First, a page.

Topic 1: Digital ‘Visitors’ and ‘Residents’

The current age of society is heavily technology based. There is often a large divide between generations of those who have grown up using technology and those who have just become accustomed to using it. Prensky details this as the idea of “Digital Natives” and “Digital Immigrants” (Prensky, 2001). The concept behind this is that today’s generation has grown up with technology around them, and through this has developed a far different way of processing information and utilising technology – they are the “Natives”. Conversely, there are those who only come into the digital age at a later point of their lives; they are the “Immigrants”.

Word cloud of Prensky’s Digital Natives, Digital Immigrants (2001),

Whilst it seems to be a concept that makes sense, it is one that has been scrutinised and heavily criticised by others. A key component in Prensky’s analogy is the age discrepancy that causes the rift between generations’ competency in using technology. What he fails to consider is that not everyone has the same level access to technology. Research evidence has revealed that while ‘a proportion of young people are highly adept with technology … there also appears to be a significant proportion of young people who do not have the levels of access or technology skills predicted by proponents of the digital native idea.’ (Bennet, et al. 2008)

Due to this, a new analogy was proposed: digital “visitors” and “residents”. This concept is based largely on how someone uses technology, rather than how competent they are at using it.

Digital visitors can be viewed as someone who uses technology like a tool, only visiting it in times of need and leaving it behind once they are done. While they may use it very little, or often, they are unlikely to leave any sort of identity behind on the Web, preferring to remain anonymous (White, 2011).

On the other hand, digital residents “reside” on the Web. For them, they are happy to conduct social and personal communication through the Internet, living a proportion of their lives with others online (White, 2011).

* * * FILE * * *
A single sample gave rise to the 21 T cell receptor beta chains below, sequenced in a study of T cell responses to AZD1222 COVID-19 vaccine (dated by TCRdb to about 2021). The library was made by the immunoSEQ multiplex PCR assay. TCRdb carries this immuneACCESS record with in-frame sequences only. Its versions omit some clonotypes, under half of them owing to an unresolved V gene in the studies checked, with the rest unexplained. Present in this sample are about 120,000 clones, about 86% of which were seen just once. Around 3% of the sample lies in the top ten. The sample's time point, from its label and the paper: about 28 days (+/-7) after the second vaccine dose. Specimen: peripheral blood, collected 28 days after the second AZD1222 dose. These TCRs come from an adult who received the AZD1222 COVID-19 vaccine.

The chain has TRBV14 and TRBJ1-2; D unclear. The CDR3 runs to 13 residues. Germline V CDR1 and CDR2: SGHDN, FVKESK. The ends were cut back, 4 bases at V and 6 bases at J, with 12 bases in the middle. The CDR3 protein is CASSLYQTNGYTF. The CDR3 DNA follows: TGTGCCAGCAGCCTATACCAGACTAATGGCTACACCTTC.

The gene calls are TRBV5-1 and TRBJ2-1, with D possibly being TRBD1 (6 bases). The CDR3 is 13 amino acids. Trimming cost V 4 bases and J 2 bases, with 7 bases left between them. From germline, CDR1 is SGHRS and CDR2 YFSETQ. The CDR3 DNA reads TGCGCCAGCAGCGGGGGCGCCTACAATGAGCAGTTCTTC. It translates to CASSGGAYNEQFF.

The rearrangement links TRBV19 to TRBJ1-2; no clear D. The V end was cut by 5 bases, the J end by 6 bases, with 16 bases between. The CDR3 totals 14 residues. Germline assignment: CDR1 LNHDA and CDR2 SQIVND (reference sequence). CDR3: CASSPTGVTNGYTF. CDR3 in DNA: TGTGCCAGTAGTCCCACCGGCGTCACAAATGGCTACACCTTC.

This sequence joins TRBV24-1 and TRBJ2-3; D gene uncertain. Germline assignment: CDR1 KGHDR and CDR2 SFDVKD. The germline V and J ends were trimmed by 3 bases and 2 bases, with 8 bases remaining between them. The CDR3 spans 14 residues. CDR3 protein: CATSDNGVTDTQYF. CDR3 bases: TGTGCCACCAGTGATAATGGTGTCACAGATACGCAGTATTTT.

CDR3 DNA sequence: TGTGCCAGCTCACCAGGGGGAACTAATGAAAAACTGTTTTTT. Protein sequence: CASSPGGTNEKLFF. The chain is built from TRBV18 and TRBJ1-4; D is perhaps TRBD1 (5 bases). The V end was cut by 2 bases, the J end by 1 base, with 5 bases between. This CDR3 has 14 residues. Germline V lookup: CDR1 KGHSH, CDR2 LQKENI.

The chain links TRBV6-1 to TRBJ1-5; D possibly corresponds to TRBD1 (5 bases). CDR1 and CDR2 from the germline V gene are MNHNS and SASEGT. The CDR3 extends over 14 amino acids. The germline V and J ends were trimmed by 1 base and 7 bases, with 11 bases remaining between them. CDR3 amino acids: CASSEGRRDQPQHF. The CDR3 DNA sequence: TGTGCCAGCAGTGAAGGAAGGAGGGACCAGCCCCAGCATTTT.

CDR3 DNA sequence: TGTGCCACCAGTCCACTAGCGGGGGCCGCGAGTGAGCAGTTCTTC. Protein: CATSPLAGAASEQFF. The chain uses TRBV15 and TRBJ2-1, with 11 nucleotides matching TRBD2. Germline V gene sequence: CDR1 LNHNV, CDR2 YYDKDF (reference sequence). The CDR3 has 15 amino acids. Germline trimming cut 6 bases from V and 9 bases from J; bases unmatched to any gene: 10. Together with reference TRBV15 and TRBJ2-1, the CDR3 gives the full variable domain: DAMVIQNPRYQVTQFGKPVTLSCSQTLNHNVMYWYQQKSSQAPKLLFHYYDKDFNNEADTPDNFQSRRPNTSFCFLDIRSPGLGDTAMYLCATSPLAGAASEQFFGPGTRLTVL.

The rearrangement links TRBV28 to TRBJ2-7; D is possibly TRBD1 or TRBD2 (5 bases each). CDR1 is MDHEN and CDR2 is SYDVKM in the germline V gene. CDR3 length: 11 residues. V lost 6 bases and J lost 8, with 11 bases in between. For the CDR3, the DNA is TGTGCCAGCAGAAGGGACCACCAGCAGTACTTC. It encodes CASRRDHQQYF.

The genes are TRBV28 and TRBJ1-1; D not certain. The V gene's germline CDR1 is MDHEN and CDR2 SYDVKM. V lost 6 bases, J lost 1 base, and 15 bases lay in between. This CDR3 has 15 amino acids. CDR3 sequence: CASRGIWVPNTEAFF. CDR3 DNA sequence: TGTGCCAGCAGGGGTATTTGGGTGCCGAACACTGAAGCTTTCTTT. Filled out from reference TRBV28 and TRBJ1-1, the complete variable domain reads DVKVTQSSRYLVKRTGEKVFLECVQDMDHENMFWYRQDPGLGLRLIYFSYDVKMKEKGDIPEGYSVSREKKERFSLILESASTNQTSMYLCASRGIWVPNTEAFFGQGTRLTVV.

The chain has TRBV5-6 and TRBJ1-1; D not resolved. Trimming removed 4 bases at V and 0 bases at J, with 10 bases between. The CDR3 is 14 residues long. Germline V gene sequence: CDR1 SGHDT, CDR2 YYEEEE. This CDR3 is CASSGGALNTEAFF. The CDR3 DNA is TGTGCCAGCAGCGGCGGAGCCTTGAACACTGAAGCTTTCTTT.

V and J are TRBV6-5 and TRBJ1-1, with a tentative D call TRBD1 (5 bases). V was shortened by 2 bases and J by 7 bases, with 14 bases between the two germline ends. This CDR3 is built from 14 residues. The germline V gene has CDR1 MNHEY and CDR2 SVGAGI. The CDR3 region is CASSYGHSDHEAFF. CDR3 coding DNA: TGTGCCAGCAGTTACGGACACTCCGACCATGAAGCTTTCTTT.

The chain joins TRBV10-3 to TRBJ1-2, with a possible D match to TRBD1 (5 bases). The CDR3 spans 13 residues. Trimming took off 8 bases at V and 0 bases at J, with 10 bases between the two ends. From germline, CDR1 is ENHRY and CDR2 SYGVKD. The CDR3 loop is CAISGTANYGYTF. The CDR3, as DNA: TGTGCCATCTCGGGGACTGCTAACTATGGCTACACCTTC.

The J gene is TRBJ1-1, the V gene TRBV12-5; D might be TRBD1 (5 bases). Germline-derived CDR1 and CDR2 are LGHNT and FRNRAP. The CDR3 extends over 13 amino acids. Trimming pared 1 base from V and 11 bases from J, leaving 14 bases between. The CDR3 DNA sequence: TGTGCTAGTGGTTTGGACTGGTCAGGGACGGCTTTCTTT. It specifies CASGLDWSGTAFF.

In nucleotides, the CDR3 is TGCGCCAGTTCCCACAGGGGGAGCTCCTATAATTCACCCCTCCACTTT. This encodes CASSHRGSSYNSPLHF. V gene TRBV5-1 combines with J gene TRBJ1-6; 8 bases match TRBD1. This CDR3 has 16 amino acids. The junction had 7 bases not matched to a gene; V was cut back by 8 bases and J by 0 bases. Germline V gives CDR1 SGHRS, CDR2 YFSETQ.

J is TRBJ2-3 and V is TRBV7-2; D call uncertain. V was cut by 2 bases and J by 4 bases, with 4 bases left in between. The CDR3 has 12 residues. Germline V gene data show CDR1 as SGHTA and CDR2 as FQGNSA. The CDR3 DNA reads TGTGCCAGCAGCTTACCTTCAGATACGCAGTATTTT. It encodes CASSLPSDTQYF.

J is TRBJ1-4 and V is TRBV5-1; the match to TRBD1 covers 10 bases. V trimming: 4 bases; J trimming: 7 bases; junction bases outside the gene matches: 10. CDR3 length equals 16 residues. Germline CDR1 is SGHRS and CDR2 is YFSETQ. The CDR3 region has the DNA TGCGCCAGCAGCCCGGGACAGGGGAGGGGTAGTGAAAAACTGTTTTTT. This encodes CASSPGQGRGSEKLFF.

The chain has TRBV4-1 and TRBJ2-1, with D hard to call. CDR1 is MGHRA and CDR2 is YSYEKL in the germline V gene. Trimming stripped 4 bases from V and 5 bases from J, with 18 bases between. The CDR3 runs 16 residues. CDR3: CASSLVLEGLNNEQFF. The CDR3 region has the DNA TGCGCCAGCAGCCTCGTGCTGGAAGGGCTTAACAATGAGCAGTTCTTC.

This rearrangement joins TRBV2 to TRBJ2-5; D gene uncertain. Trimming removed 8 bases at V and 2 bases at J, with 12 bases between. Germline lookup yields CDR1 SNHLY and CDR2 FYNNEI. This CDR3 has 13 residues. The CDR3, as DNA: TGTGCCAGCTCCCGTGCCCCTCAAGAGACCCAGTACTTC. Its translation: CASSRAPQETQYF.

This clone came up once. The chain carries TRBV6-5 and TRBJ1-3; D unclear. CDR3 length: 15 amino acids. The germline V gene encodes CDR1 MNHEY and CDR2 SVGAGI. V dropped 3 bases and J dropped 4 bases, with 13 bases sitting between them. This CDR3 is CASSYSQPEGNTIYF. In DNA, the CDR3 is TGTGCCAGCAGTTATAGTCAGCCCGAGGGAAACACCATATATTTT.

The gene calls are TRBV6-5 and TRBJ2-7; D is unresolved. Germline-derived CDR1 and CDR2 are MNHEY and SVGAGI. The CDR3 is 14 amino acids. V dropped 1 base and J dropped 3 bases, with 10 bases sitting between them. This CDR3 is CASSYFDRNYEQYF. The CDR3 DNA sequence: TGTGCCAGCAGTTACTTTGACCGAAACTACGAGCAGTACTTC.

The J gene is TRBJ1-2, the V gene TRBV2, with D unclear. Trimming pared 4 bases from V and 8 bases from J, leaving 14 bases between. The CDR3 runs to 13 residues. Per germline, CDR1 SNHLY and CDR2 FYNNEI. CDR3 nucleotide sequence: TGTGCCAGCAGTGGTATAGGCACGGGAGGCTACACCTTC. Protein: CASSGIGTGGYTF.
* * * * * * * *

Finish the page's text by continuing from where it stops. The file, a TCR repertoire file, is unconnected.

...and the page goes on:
When I consider my own online presence, I am very much a digital resident. I use the Internet as one of my main communication methods, easily reaching people who I might not see every day. In addition, I am also able to be in communities who all share the same space, despite living far apart offline.


Bennett, Sue, Maton, Karl, & Kervin, Lisa (2008). The ‘digital natives’ debate: A critical review of the evidence. British Journal of Educational Technology, 39 (5) [Accessed 10 February 2017]

Prensky, Marc, (2001). Digital Natives, Digital Immigrants. [Accessed 10 February 2017]

Prensky, Marc (2001). Do They Really Think Differently? [Accessed 10 February 2017]

Prensky, Marc (2001). From Digital Natives to Digital Wisdom [Accessed 10 February 2017]

White, D. S., & Cornu, A. L. (2011). Visitors and Residents: A new typology for online engagement. First Monday, 16(9) [Accessed 10 February 2017]

White, David, (2014). Evaluating digital services: a visitors and residents approach [Accessed 17 February 2017]


5 thoughts on “Topic 1: Digital ‘Visitors’ and ‘Residents’

  1. Hi, Great post! I really like the range of references used and particularly the Bennet, et al paper you’ve cited. I hadn’t come across that when writing my own blog post. I like your use of the word cloud too, I may have to steal that idea in the future!

    Have you come across any discussion on the “continuum” which I briefly mention in my post ( I think it’s an important distinction from Prensky’s work as it shows that “residents” and “visitors” are not necessarily fixed. In his video, David White actually states that very few people are extreme “residents” or “visitors” – most tend to fall somewhere in the middle (

    You mentioned that you consider yourself ‘very much a digital resident’. Would you say you represent the ‘extreme’ resident, situated at the end of the continuum?



  2. Hi Andy,

    Your post addresses the issue of people’s access to information which you have discussed and backed up with a very good source. I agree that Prensky’s’ original framework has seen criticism from various authors, and that the idea of ‘natives’ and ‘immigrants’ is outdated.
    You mentioned that age was one of these criticisms but why is age, in your opinion, a criticism on Prensky’s work?

    Additionally do you think that it is possible to fully separate your social identities? Is there a way in which you could keep professional and social interactions completely separate, so that the two aspects have no crossover?

    Finally, do you think that technology will continue to become a part of lives in an ever increasing way? Or do you think that it is possible to have less of a reliance on technology and utilise traditional forms of resources?



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